Presentation on theme: "Chemical and Materials Engineering 200 Quick and Dirty Research 101” Chemical and Materials Engineering 200 How can I find basic information quickly? (otherwise."— Presentation transcript:
Chemical and Materials Engineering 200 Quick and Dirty Research 101” Chemical and Materials Engineering 200 How can I find basic information quickly? (otherwise know as): “Quick and Dirty Research 101” 07 September 2010 Randy Reichardt – Science and Technology Library email@example.com http://www.ualberta.ca/~science3/cme200-10.pdf http://www.ualberta.ca/~science3/cme200-10.pdf
Outline of Presentation Cameron Science and Technology LibraryCameron Science and Technology Library Chemical and Materials Eng library resources –examples from chemical/materials encyclopedias –locating information basic information on chemical and materials engineering and industries –locating chemical info: properties, data, uses, etc –locating industrial safety and hygiene information, toxicity data Using the web in your research –evaluating web sites: why you need to use caution –Web Site Examples: The Good, The Bad, and the Ugly Ways to Contact me –e-mail, Facebook
Science and Technology Library (Cameron - floors 1-4) Houses print journals and books on chemical and materials engineering (third floor). –First floor of Cameron now includes a satellite branch of Edmonton Public Library and a Starbucks Coffee Shop ONECardUse your ONECard to borrow material U of A Libraries are part of the NEOS Libraries Consortium –49 libraries in 17 library systems in and near Edmonton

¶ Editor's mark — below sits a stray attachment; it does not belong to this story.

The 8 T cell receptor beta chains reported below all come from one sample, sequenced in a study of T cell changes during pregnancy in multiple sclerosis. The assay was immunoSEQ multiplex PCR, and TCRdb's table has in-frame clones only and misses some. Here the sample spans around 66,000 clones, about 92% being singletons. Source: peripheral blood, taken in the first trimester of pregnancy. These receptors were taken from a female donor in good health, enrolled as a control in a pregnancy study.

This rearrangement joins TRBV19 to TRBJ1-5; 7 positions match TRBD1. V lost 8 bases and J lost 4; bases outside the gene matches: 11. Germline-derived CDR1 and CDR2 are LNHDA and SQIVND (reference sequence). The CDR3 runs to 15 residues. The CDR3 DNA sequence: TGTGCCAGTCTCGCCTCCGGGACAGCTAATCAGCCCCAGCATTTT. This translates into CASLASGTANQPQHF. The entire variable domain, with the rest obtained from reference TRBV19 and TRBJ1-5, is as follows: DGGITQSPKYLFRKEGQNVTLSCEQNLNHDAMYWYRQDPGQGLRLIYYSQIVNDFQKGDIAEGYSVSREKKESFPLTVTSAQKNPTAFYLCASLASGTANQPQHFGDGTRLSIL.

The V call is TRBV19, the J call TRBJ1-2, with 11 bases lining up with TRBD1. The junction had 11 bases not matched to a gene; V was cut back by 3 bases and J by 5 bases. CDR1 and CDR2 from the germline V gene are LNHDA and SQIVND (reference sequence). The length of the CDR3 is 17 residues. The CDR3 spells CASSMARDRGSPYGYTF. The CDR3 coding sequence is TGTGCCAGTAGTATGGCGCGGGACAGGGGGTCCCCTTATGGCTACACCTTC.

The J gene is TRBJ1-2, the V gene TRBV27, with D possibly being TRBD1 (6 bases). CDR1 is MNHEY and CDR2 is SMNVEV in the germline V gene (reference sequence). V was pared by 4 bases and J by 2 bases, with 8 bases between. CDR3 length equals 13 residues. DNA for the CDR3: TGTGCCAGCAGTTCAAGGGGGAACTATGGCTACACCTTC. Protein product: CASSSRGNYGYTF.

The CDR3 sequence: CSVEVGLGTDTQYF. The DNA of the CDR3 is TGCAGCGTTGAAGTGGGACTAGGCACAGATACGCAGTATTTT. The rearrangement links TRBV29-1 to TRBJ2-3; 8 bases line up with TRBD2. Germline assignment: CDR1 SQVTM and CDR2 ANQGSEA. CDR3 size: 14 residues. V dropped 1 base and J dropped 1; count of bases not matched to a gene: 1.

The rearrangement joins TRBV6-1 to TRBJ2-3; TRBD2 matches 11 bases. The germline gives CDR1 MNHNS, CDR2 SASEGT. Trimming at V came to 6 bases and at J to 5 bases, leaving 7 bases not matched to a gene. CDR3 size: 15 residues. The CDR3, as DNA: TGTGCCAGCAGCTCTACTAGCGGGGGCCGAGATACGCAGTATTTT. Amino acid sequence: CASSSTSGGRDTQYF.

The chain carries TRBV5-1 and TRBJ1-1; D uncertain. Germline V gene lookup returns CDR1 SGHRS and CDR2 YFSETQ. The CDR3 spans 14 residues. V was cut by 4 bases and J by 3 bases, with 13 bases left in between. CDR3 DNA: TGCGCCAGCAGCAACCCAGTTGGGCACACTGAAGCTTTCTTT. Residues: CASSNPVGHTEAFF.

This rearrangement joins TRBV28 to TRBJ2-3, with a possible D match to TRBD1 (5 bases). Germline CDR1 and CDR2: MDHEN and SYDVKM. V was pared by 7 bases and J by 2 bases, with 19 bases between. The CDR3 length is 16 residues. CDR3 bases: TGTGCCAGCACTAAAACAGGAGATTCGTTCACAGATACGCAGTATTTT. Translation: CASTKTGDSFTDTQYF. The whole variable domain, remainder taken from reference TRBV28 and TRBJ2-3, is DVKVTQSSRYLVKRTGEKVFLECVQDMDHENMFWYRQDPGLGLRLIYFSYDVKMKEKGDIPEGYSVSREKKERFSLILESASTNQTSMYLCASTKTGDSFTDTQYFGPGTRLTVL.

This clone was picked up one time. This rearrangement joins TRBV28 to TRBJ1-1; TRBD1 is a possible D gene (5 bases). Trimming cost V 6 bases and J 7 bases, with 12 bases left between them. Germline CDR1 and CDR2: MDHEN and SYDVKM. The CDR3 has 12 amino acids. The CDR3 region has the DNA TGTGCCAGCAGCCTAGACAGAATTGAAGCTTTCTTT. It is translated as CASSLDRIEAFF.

Library Resources for Chemical and Materials Engineering Many different sources and formats –Journals, conference publications, databases, monographs, encyclopedias, handbooks, government and technical reports, manuals, product directories, web sites, patents, standards… Online resource guides for chem and materials engineering on the library web site:
Kirk-Othmer and Ullmann’s are the two most important encyclopedias in chemical engineering
Ullmann’s: One of many good sources to use to find information on chemical production, uses, properties, etc You can browse by title or topic To search by Keyword within Ullmann’s, choose “Advanced Product Search”
Freedonia: US industry reports providing market share, market size, demand history and forecast for a variety of manufacturing industries, including metals, chemicals, minerals, plastics, etc. Chemical Economics Handbook – economic status of the industry; focus is primary petrochemicals, inorganic and organic chemicals, and chemical product groups such as plastics, fibers and elastomers –available in the Cameron Science & Technology Library reference collection Note: These and other resources are listed on the chemical and materials engineering resource guides! Chemicals and Materials – Where to Find Industry Information?
Chemicals Where to Find Properties, Uses, Health and Safety, Toxicity? The chemical engineering resource guide include lists of resources to help you find chemical and materials properties, uses, toxicity data, and more These include handbooks and manuals in print and available online. Knovel Library – excellent starting point!
Three excellent resources to use to search for toxicity information on chemicals are: Patty’s, Sax’s, and Sittig’s.
Entry for Boron from Sax's Dangerous Properties of Industrial Materials (11th Edition)